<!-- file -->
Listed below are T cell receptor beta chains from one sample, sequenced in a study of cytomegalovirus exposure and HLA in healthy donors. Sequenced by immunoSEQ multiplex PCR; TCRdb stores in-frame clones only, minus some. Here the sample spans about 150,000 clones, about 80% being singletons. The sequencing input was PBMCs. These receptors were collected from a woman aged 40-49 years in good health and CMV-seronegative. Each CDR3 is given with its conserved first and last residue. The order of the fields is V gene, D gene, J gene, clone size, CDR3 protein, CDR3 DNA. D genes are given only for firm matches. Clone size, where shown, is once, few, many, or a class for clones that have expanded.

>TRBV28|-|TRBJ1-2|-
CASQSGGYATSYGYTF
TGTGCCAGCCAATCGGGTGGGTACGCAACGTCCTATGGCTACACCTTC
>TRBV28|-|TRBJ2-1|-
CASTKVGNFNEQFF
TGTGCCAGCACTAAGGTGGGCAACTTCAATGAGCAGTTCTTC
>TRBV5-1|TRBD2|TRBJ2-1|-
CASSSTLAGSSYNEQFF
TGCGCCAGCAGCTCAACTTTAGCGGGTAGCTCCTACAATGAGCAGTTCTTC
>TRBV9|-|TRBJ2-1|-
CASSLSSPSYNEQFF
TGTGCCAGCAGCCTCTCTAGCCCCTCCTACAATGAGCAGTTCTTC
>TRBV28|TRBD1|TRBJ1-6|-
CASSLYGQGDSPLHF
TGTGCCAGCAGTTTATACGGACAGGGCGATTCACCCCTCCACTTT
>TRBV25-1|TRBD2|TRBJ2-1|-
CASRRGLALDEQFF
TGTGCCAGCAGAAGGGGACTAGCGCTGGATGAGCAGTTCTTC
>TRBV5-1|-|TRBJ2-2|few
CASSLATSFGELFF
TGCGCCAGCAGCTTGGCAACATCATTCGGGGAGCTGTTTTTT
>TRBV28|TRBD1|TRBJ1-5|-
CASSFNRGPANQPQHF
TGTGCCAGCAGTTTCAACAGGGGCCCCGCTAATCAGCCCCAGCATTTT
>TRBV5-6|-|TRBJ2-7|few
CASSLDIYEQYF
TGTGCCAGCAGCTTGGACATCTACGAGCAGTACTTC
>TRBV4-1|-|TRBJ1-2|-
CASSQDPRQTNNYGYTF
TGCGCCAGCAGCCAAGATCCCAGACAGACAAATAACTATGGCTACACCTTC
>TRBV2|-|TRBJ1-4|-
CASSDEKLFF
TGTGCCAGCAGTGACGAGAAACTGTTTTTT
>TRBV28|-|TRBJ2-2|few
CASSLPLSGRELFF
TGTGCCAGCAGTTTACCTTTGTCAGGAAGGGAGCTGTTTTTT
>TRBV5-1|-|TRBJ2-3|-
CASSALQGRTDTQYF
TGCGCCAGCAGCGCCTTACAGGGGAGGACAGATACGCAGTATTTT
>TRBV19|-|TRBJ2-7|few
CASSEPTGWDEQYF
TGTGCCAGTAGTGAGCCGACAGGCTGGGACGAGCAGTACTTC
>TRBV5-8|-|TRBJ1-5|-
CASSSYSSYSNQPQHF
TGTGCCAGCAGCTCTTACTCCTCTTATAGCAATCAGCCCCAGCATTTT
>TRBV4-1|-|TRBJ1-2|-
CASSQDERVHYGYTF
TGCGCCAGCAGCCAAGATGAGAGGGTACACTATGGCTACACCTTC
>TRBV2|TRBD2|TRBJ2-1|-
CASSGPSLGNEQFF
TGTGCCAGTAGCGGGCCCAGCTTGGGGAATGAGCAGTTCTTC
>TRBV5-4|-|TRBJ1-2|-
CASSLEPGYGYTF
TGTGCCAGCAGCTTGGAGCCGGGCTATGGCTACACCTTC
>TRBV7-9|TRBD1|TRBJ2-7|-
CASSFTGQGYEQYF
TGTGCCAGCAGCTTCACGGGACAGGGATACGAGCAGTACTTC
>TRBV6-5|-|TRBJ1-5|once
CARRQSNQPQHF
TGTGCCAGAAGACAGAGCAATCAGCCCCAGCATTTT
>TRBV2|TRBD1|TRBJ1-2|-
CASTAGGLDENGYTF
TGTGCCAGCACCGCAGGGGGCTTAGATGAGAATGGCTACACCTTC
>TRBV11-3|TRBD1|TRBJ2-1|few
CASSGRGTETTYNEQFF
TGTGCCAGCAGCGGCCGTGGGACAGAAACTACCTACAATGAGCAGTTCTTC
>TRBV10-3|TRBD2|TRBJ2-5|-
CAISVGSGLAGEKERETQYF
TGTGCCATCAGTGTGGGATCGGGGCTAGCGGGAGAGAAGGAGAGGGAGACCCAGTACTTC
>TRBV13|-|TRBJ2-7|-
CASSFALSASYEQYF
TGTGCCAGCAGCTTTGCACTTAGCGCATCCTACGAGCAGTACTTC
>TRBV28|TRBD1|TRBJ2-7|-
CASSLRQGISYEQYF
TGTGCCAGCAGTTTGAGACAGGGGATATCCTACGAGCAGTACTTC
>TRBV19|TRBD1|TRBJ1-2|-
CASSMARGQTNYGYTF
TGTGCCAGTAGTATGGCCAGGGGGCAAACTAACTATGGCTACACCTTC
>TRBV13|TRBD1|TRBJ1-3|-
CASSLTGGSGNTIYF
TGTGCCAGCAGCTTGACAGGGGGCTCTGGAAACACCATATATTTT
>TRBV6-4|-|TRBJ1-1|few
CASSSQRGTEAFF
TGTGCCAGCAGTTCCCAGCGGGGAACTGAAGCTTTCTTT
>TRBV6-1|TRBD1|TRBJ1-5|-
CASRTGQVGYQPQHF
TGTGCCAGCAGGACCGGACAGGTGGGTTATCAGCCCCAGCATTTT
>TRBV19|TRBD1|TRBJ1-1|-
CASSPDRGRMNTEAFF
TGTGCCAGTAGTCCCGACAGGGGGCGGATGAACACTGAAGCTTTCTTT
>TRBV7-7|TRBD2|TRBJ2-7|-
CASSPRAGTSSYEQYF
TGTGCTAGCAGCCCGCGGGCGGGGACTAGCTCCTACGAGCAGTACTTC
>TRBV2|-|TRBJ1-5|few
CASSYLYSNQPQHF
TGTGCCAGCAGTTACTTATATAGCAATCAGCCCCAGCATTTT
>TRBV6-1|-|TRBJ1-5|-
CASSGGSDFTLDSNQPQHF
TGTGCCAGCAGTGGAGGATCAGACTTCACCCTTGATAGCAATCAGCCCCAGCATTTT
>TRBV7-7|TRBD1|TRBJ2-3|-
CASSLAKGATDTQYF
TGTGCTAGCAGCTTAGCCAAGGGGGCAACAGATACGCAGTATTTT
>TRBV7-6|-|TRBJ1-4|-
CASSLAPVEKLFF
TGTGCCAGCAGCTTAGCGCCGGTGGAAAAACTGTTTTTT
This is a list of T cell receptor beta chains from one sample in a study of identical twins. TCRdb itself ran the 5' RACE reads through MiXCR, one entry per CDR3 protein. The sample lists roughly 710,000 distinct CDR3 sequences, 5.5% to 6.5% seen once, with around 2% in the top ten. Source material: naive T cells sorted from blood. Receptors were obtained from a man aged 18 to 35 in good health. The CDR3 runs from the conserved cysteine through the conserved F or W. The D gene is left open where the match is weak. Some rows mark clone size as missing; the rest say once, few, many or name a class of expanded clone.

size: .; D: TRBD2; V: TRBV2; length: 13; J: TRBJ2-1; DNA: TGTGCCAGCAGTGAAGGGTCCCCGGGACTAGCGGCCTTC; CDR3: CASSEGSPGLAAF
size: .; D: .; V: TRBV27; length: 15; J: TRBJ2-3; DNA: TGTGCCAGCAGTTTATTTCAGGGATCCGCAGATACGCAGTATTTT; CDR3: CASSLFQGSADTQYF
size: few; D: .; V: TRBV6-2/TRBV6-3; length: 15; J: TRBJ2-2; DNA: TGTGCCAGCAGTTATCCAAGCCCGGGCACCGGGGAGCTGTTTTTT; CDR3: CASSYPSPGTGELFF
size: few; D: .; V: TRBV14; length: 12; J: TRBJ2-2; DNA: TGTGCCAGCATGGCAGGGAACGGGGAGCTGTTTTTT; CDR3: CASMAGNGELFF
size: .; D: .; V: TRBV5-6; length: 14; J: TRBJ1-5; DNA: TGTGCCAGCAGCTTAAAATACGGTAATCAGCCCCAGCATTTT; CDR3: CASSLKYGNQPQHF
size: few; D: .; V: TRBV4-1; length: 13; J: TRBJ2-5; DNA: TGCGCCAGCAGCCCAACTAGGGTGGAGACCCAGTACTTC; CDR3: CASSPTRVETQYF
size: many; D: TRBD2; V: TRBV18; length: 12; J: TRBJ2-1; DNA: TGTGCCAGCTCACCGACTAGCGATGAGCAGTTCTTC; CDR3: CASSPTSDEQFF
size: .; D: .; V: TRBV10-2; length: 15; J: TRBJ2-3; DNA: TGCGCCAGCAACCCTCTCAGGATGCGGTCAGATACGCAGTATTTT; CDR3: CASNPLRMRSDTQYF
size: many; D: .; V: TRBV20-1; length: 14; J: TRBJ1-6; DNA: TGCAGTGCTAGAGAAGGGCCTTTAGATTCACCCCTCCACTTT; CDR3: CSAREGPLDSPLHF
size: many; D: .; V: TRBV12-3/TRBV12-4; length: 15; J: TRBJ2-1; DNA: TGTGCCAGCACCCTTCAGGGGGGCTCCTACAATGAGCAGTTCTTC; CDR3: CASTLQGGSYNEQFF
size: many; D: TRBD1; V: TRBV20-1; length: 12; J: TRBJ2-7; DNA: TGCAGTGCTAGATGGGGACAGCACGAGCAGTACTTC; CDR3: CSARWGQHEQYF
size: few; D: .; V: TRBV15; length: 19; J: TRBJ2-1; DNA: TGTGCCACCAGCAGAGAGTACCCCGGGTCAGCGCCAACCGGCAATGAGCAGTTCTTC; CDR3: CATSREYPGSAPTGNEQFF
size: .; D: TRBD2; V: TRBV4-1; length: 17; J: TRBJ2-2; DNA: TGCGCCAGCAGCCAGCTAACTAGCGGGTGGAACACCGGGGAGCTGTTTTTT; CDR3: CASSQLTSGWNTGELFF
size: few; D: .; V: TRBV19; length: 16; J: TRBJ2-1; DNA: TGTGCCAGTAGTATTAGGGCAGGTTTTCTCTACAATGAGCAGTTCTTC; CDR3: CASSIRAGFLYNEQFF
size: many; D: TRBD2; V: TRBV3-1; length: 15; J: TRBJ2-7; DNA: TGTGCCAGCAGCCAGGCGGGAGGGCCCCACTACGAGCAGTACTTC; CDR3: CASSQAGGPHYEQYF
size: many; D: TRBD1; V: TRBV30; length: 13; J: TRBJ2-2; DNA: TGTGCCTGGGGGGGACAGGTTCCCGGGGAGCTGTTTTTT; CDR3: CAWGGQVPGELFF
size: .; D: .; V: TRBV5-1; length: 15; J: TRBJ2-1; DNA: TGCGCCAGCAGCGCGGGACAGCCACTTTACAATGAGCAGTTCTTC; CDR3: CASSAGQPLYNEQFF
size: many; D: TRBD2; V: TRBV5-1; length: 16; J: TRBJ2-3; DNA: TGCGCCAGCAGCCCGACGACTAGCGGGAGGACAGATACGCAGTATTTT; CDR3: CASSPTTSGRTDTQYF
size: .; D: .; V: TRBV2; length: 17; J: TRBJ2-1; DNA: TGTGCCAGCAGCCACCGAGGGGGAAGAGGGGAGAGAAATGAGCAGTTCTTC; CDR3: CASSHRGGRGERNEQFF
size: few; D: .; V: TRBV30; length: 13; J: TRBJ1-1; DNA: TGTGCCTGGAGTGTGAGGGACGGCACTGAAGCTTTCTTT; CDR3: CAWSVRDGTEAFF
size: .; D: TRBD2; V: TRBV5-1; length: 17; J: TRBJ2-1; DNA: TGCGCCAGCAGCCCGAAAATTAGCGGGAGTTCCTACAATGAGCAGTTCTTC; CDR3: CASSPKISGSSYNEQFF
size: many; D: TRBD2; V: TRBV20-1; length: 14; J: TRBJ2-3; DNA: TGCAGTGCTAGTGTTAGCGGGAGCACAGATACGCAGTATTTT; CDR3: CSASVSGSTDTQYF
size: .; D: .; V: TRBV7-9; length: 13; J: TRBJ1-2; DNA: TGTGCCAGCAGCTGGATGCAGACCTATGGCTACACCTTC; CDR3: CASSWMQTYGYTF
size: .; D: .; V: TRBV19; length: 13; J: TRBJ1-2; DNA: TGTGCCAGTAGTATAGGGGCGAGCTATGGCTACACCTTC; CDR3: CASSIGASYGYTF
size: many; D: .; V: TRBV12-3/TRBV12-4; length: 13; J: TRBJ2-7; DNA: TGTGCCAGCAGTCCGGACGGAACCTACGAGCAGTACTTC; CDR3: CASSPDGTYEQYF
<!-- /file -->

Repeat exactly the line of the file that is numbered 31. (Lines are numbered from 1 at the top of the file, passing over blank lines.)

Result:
TGCGCCAGCAGCCAAGATCCCAGACAGACAAATAACTATGGCTACACCTTC